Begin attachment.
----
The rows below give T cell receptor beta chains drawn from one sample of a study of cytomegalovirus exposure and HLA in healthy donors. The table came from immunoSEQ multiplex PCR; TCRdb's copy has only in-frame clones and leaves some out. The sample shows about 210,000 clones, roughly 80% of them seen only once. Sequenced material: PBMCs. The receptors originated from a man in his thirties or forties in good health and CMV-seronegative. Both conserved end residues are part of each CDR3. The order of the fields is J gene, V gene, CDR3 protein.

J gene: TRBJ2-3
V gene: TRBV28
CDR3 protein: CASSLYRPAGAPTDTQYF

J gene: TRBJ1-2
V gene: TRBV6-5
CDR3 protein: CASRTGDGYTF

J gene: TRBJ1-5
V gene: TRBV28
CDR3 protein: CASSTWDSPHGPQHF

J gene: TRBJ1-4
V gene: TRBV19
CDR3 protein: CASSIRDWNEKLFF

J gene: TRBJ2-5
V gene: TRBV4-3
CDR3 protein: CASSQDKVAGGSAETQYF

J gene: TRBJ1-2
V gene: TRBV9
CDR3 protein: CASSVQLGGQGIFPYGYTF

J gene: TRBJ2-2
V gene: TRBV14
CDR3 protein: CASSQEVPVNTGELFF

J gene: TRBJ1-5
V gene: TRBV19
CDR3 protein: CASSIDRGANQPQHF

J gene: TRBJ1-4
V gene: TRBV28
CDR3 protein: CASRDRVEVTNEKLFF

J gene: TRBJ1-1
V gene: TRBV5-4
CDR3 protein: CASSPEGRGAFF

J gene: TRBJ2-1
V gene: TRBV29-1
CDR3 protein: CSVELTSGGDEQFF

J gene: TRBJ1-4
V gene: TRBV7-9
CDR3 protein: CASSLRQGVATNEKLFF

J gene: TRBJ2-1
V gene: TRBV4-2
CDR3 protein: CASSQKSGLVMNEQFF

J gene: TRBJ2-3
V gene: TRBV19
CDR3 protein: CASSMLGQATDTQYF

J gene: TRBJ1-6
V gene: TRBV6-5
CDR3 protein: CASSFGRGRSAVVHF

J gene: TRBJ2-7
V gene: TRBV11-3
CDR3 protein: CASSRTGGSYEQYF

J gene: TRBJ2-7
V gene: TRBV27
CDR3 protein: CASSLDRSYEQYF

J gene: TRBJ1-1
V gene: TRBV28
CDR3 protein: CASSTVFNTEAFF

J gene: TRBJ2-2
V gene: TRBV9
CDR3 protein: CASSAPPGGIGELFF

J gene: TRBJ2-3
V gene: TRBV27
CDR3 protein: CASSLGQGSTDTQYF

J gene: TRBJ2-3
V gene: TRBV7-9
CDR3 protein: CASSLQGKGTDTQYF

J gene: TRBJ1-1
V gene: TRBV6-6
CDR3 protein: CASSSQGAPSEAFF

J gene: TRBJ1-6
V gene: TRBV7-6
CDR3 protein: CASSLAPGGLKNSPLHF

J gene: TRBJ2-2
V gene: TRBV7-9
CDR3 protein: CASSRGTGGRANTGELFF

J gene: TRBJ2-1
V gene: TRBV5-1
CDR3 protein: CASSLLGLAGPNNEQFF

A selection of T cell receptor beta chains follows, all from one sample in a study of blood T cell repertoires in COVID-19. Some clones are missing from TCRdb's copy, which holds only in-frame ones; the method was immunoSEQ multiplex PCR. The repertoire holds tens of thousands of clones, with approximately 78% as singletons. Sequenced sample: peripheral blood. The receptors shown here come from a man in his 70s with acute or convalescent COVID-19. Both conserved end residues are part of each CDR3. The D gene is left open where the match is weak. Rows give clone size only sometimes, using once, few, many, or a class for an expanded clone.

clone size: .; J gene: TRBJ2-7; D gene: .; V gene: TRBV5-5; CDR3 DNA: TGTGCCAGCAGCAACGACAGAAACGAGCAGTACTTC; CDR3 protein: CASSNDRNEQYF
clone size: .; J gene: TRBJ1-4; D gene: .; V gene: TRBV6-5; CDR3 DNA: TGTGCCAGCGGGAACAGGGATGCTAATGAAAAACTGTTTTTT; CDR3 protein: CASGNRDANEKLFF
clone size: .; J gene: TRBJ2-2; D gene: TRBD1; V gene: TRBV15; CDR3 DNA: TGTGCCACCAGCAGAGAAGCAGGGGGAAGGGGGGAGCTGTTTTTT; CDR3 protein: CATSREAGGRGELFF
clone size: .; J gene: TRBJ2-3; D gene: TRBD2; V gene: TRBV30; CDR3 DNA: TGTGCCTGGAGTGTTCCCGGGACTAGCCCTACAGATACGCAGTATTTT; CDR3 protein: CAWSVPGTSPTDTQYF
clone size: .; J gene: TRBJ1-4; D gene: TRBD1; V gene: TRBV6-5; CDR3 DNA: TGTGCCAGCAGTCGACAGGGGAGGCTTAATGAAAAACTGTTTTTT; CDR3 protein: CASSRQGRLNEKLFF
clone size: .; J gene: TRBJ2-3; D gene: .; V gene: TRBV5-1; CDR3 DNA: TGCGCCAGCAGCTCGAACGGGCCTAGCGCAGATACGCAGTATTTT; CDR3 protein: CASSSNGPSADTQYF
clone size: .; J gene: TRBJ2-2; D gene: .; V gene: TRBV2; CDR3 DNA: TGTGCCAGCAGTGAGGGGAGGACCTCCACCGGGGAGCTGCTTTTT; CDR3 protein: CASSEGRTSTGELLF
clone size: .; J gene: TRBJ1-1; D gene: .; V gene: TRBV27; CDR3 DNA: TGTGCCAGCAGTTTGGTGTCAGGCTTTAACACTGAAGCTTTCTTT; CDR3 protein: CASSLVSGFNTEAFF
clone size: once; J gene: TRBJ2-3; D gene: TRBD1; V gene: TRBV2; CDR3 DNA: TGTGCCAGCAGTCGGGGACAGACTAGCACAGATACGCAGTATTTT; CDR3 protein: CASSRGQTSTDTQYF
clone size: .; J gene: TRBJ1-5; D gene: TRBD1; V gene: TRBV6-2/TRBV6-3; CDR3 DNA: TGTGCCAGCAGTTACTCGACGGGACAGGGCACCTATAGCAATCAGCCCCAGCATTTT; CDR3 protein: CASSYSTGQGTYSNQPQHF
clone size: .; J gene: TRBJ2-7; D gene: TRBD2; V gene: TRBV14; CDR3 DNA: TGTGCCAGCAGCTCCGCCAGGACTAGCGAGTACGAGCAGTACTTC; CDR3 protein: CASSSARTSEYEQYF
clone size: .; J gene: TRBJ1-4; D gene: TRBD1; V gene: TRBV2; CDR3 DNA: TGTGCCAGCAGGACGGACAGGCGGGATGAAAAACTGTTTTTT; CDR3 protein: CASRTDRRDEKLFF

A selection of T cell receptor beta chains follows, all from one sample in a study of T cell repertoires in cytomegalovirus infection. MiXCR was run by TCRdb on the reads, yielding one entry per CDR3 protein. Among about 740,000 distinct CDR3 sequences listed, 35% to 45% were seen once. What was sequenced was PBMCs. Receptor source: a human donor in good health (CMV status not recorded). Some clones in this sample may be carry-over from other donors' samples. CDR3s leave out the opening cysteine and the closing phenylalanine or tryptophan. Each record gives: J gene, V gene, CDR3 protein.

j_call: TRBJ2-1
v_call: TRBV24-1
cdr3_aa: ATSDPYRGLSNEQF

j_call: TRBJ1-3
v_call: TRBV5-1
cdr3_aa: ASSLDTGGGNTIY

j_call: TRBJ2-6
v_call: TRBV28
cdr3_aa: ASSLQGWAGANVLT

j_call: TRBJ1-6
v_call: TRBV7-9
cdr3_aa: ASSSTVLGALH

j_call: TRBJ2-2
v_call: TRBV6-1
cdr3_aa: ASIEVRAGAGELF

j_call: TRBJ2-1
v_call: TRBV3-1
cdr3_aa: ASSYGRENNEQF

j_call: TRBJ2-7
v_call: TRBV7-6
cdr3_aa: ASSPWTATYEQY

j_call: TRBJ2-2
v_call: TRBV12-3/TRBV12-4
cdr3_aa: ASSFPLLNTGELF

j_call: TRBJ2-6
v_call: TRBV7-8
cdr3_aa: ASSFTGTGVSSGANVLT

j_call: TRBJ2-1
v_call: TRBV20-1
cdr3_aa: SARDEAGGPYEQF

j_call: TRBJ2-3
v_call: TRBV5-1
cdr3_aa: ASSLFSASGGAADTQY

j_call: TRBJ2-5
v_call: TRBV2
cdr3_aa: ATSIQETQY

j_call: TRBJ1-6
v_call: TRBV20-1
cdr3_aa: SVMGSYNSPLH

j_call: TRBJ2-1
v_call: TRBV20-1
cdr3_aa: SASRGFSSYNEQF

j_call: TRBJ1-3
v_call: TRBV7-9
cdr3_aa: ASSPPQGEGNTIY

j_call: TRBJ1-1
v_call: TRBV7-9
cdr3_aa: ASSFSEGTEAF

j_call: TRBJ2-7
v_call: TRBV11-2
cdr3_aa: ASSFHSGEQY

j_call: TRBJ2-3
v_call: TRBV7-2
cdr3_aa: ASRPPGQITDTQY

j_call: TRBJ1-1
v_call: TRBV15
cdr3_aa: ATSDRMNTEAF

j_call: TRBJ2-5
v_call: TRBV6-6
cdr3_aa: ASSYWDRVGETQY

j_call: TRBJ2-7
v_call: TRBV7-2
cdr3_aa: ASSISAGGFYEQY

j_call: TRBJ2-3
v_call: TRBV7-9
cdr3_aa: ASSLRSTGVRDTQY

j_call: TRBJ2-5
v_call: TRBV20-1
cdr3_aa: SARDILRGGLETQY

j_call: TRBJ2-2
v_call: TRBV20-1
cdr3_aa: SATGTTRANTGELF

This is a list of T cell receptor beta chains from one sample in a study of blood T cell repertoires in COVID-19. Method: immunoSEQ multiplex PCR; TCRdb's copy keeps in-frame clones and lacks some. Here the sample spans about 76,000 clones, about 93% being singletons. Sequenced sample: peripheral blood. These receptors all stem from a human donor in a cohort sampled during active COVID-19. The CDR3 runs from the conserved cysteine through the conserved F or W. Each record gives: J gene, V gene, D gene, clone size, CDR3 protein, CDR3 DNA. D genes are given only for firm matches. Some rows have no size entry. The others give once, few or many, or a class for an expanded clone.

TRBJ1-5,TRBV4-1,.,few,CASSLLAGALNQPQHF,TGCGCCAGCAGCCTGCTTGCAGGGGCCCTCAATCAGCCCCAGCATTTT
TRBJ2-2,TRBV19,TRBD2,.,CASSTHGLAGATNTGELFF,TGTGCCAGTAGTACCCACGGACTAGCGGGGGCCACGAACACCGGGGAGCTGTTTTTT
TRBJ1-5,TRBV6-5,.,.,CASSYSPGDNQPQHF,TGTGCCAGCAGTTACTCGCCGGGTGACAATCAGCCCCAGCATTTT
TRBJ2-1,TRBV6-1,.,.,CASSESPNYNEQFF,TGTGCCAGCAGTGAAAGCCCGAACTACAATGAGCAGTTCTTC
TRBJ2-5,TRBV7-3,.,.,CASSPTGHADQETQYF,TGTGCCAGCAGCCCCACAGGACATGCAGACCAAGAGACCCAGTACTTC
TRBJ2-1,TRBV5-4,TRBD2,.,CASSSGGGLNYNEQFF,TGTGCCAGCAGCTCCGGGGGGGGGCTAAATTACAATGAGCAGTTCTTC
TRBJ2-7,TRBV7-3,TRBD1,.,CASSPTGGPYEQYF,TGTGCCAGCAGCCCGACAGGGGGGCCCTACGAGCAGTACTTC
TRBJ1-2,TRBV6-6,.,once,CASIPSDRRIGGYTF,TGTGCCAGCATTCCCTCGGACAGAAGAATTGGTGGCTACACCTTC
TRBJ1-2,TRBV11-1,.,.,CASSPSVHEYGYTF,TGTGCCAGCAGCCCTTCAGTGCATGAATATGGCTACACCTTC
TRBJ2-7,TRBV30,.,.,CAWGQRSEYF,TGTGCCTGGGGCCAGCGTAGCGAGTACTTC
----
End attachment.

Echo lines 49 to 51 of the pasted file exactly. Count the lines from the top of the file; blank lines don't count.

CDR3 protein: CASSRTGGSYEQYF

J gene: TRBJ2-7
V gene: TRBV27